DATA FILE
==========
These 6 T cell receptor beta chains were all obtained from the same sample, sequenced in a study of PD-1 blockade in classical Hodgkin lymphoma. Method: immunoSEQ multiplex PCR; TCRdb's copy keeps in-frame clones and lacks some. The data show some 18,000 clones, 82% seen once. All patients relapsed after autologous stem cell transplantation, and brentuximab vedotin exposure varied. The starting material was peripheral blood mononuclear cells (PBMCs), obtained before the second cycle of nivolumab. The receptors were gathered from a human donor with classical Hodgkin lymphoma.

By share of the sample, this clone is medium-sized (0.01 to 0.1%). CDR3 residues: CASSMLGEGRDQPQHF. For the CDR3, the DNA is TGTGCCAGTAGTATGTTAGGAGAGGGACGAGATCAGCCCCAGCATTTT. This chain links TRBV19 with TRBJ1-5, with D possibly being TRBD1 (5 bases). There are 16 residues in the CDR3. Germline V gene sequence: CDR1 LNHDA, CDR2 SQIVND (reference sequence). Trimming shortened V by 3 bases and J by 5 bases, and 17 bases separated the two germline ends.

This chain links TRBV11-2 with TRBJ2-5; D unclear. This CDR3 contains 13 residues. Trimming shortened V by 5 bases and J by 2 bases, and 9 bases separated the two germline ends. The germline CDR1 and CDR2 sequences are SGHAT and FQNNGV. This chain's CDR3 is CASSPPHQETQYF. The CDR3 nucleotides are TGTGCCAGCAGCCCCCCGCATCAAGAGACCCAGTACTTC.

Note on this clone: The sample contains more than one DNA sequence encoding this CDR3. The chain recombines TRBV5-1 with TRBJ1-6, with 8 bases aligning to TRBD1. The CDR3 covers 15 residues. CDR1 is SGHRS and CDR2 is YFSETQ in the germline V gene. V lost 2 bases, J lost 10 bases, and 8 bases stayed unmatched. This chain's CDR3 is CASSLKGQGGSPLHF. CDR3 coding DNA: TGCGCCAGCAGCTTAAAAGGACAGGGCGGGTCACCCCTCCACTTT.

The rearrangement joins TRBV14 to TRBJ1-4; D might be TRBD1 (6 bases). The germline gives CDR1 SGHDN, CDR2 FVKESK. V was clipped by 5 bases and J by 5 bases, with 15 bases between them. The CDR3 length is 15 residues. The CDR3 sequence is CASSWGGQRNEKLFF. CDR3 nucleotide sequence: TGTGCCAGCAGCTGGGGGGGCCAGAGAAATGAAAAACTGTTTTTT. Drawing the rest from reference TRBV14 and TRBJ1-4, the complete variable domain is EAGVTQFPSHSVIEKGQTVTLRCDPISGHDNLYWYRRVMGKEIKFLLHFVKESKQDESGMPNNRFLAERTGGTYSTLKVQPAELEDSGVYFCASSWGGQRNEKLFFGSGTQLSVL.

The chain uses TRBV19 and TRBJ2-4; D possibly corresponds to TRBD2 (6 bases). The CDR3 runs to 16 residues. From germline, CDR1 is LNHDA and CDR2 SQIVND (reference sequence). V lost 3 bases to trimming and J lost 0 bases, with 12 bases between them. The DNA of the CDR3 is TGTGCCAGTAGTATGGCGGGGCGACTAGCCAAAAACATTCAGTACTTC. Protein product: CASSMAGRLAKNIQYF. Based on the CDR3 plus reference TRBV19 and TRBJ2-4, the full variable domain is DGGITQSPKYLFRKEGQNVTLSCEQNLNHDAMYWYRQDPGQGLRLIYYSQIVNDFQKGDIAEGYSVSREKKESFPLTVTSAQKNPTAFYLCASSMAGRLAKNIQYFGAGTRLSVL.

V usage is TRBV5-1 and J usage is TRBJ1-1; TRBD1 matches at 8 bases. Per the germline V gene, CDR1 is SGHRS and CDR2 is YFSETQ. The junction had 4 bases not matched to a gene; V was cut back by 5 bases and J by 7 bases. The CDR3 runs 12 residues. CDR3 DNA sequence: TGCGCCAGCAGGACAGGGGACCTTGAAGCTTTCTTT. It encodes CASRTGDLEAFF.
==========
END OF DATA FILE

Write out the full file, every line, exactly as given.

These 6 T cell receptor beta chains were all obtained from the same sample, sequenced in a study of PD-1 blockade in classical Hodgkin lymphoma. Method: immunoSEQ multiplex PCR; TCRdb's copy keeps in-frame clones and lacks some. The data show some 18,000 clones, 82% seen once. All patients relapsed after autologous stem cell transplantation, and brentuximab vedotin exposure varied. The starting material was peripheral blood mononuclear cells (PBMCs), obtained before the second cycle of nivolumab. The receptors were gathered from a human donor with classical Hodgkin lymphoma.

By share of the sample, this clone is medium-sized (0.01 to 0.1%). CDR3 residues: CASSMLGEGRDQPQHF. For the CDR3, the DNA is TGTGCCAGTAGTATGTTAGGAGAGGGACGAGATCAGCCCCAGCATTTT. This chain links TRBV19 with TRBJ1-5, with D possibly being TRBD1 (5 bases). There are 16 residues in the CDR3. Germline V gene sequence: CDR1 LNHDA, CDR2 SQIVND (reference sequence). Trimming shortened V by 3 bases and J by 5 bases, and 17 bases separated the two germline ends.

This chain links TRBV11-2 with TRBJ2-5; D unclear. This CDR3 contains 13 residues. Trimming shortened V by 5 bases and J by 2 bases, and 9 bases separated the two germline ends. The germline CDR1 and CDR2 sequences are SGHAT and FQNNGV. This chain's CDR3 is CASSPPHQETQYF. The CDR3 nucleotides are TGTGCCAGCAGCCCCCCGCATCAAGAGACCCAGTACTTC.

Note on this clone: The sample contains more than one DNA sequence encoding this CDR3. The chain recombines TRBV5-1 with TRBJ1-6, with 8 bases aligning to TRBD1. The CDR3 covers 15 residues. CDR1 is SGHRS and CDR2 is YFSETQ in the germline V gene. V lost 2 bases, J lost 10 bases, and 8 bases stayed unmatched. This chain's CDR3 is CASSLKGQGGSPLHF. CDR3 coding DNA: TGCGCCAGCAGCTTAAAAGGACAGGGCGGGTCACCCCTCCACTTT.

The rearrangement joins TRBV14 to TRBJ1-4; D might be TRBD1 (6 bases). The germline gives CDR1 SGHDN, CDR2 FVKESK. V was clipped by 5 bases and J by 5 bases, with 15 bases between them. The CDR3 length is 15 residues. The CDR3 sequence is CASSWGGQRNEKLFF. CDR3 nucleotide sequence: TGTGCCAGCAGCTGGGGGGGCCAGAGAAATGAAAAACTGTTTTTT. Drawing the rest from reference TRBV14 and TRBJ1-4, the complete variable domain is EAGVTQFPSHSVIEKGQTVTLRCDPISGHDNLYWYRRVMGKEIKFLLHFVKESKQDESGMPNNRFLAERTGGTYSTLKVQPAELEDSGVYFCASSWGGQRNEKLFFGSGTQLSVL.

The chain uses TRBV19 and TRBJ2-4; D possibly corresponds to TRBD2 (6 bases). The CDR3 runs to 16 residues. From germline, CDR1 is LNHDA and CDR2 SQIVND (reference sequence). V lost 3 bases to trimming and J lost 0 bases, with 12 bases between them. The DNA of the CDR3 is TGTGCCAGTAGTATGGCGGGGCGACTAGCCAAAAACATTCAGTACTTC. Protein product: CASSMAGRLAKNIQYF. Based on the CDR3 plus reference TRBV19 and TRBJ2-4, the full variable domain is DGGITQSPKYLFRKEGQNVTLSCEQNLNHDAMYWYRQDPGQGLRLIYYSQIVNDFQKGDIAEGYSVSREKKESFPLTVTSAQKNPTAFYLCASSMAGRLAKNIQYFGAGTRLSVL.

V usage is TRBV5-1 and J usage is TRBJ1-1; TRBD1 matches at 8 bases. Per the germline V gene, CDR1 is SGHRS and CDR2 is YFSETQ. The junction had 4 bases not matched to a gene; V was cut back by 5 bases and J by 7 bases. The CDR3 runs 12 residues. CDR3 DNA sequence: TGCGCCAGCAGGACAGGGGACCTTGAAGCTTTCTTT. It encodes CASRTGDLEAFF.